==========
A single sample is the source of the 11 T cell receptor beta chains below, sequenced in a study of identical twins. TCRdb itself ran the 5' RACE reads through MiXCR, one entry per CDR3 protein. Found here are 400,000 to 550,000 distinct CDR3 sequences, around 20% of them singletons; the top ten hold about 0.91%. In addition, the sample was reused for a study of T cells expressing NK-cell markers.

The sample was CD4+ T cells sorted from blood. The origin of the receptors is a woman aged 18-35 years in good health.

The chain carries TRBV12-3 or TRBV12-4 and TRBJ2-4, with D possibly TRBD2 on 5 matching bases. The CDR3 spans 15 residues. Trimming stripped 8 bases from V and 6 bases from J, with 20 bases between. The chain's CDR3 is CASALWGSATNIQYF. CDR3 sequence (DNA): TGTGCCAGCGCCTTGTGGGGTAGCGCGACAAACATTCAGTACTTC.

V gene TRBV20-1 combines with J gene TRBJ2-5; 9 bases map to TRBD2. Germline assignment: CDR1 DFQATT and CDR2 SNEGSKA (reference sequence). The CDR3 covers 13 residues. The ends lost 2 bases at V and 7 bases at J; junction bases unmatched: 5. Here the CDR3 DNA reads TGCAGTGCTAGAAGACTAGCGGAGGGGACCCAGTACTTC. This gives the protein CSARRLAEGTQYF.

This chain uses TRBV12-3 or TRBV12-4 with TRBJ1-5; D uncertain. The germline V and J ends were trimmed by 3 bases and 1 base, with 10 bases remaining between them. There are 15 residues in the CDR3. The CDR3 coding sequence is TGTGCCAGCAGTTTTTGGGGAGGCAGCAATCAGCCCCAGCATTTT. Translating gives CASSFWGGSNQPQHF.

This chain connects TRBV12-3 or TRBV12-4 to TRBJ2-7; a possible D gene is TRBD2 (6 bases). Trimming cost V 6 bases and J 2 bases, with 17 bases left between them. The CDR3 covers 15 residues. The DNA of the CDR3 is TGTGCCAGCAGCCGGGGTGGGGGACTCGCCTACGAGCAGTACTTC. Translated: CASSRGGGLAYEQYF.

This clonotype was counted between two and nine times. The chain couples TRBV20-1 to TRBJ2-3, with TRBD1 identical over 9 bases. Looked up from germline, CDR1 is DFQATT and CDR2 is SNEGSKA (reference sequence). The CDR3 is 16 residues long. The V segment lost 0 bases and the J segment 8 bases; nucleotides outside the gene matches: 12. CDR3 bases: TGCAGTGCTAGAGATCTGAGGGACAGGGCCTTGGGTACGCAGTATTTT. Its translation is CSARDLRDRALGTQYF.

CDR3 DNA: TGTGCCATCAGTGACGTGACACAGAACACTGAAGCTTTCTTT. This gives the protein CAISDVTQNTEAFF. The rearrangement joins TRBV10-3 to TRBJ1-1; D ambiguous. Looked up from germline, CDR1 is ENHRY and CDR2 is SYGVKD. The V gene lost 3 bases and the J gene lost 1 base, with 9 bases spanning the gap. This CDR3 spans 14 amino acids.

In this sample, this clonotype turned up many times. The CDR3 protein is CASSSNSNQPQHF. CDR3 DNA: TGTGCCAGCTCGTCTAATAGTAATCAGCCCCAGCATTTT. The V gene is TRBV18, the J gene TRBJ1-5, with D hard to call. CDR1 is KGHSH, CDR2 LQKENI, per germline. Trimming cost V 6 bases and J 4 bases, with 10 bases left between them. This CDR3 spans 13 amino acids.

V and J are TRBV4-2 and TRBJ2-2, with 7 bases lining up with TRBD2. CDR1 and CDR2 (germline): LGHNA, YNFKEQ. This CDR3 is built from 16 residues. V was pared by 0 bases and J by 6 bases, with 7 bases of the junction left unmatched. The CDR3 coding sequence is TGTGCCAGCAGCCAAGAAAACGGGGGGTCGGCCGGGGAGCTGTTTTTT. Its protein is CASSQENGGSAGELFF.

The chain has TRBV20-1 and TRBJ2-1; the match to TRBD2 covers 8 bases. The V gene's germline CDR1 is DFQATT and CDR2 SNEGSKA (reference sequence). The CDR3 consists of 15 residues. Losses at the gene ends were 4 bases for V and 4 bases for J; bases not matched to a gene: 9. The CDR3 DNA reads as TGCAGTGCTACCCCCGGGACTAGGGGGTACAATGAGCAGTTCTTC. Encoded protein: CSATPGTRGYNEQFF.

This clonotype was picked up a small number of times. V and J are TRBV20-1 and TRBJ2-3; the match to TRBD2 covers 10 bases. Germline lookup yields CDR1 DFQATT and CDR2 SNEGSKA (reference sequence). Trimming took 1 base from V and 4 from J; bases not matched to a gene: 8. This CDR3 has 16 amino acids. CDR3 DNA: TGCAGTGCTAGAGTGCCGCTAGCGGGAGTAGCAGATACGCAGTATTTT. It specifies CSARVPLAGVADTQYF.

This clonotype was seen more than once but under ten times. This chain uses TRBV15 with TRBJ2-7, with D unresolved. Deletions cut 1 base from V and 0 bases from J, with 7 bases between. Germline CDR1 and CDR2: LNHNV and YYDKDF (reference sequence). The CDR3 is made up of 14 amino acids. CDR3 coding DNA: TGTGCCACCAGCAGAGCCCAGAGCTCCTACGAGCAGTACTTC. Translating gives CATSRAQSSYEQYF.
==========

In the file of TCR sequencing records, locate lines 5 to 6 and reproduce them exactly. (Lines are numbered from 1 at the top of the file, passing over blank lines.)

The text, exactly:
This chain uses TRBV12-3 or TRBV12-4 with TRBJ1-5; D uncertain. The germline V and J ends were trimmed by 3 bases and 1 base, with 10 bases remaining between them. There are 15 residues in the CDR3. The CDR3 coding sequence is TGTGCCAGCAGTTTTTGGGGAGGCAGCAATCAGCCCCAGCATTTT. Translating gives CASSFWGGSNQPQHF.

This chain connects TRBV12-3 or TRBV12-4 to TRBJ2-7; a possible D gene is TRBD2 (6 bases). Trimming cost V 6 bases and J 2 bases, with 17 bases left between them. The CDR3 covers 15 residues. The DNA of the CDR3 is TGTGCCAGCAGCCGGGGTGGGGGACTCGCCTACGAGCAGTACTTC. Translated: CASSRGGGLAYEQYF.